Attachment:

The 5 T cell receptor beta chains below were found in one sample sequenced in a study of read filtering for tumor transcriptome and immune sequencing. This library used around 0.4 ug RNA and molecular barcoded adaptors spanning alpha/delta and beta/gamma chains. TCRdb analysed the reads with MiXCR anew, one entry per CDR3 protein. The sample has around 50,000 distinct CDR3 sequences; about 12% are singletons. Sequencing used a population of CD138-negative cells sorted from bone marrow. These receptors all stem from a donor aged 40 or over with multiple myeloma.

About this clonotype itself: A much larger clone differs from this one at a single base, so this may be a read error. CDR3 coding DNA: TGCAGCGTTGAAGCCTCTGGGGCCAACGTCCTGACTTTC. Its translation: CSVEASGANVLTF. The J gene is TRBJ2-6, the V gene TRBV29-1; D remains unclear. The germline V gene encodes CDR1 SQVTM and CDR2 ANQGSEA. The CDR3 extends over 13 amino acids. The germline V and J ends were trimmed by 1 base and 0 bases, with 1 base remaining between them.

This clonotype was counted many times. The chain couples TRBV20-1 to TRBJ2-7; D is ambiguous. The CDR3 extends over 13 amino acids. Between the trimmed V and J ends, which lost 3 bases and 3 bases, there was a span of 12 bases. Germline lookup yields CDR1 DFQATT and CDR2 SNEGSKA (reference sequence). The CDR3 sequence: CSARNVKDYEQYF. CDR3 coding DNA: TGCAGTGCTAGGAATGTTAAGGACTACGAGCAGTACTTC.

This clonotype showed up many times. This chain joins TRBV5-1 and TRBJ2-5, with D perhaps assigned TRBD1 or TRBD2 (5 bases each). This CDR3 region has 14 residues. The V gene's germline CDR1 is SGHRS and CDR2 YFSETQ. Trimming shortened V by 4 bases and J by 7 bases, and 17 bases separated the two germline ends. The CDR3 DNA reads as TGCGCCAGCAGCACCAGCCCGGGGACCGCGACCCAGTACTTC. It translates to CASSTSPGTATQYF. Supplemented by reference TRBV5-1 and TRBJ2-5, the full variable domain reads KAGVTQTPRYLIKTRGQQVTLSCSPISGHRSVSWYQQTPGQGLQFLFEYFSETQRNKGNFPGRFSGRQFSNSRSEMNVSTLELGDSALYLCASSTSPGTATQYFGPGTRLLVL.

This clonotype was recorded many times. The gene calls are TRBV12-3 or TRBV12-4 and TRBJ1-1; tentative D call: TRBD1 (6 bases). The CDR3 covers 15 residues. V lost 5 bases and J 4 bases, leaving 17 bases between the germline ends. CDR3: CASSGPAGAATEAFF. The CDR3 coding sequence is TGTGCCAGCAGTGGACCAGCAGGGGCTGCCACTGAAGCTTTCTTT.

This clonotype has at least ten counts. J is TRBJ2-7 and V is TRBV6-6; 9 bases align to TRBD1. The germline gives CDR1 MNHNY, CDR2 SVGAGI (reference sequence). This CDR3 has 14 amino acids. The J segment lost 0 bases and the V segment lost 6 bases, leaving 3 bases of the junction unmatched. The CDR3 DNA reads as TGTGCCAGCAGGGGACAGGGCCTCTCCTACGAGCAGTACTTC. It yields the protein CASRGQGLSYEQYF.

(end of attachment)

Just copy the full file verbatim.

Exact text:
The 5 T cell receptor beta chains below were found in one sample sequenced in a study of read filtering for tumor transcriptome and immune sequencing. This library used around 0.4 ug RNA and molecular barcoded adaptors spanning alpha/delta and beta/gamma chains. TCRdb analysed the reads with MiXCR anew, one entry per CDR3 protein. The sample has around 50,000 distinct CDR3 sequences; about 12% are singletons. Sequencing used a population of CD138-negative cells sorted from bone marrow. These receptors all stem from a donor aged 40 or over with multiple myeloma.

About this clonotype itself: A much larger clone differs from this one at a single base, so this may be a read error. CDR3 coding DNA: TGCAGCGTTGAAGCCTCTGGGGCCAACGTCCTGACTTTC. Its translation: CSVEASGANVLTF. The J gene is TRBJ2-6, the V gene TRBV29-1; D remains unclear. The germline V gene encodes CDR1 SQVTM and CDR2 ANQGSEA. The CDR3 extends over 13 amino acids. The germline V and J ends were trimmed by 1 base and 0 bases, with 1 base remaining between them.

This clonotype was counted many times. The chain couples TRBV20-1 to TRBJ2-7; D is ambiguous. The CDR3 extends over 13 amino acids. Between the trimmed V and J ends, which lost 3 bases and 3 bases, there was a span of 12 bases. Germline lookup yields CDR1 DFQATT and CDR2 SNEGSKA (reference sequence). The CDR3 sequence: CSARNVKDYEQYF. CDR3 coding DNA: TGCAGTGCTAGGAATGTTAAGGACTACGAGCAGTACTTC.

This clonotype showed up many times. This chain joins TRBV5-1 and TRBJ2-5, with D perhaps assigned TRBD1 or TRBD2 (5 bases each). This CDR3 region has 14 residues. The V gene's germline CDR1 is SGHRS and CDR2 YFSETQ. Trimming shortened V by 4 bases and J by 7 bases, and 17 bases separated the two germline ends. The CDR3 DNA reads as TGCGCCAGCAGCACCAGCCCGGGGACCGCGACCCAGTACTTC. It translates to CASSTSPGTATQYF. Supplemented by reference TRBV5-1 and TRBJ2-5, the full variable domain reads KAGVTQTPRYLIKTRGQQVTLSCSPISGHRSVSWYQQTPGQGLQFLFEYFSETQRNKGNFPGRFSGRQFSNSRSEMNVSTLELGDSALYLCASSTSPGTATQYFGPGTRLLVL.

This clonotype was recorded many times. The gene calls are TRBV12-3 or TRBV12-4 and TRBJ1-1; tentative D call: TRBD1 (6 bases). The CDR3 covers 15 residues. V lost 5 bases and J 4 bases, leaving 17 bases between the germline ends. CDR3: CASSGPAGAATEAFF. The CDR3 coding sequence is TGTGCCAGCAGTGGACCAGCAGGGGCTGCCACTGAAGCTTTCTTT.

This clonotype has at least ten counts. J is TRBJ2-7 and V is TRBV6-6; 9 bases align to TRBD1. The germline gives CDR1 MNHNY, CDR2 SVGAGI (reference sequence). This CDR3 has 14 amino acids. The J segment lost 0 bases and the V segment lost 6 bases, leaving 3 bases of the junction unmatched. The CDR3 DNA reads as TGTGCCAGCAGGGGACAGGGCCTCTCCTACGAGCAGTACTTC. It yields the protein CASRGQGLSYEQYF.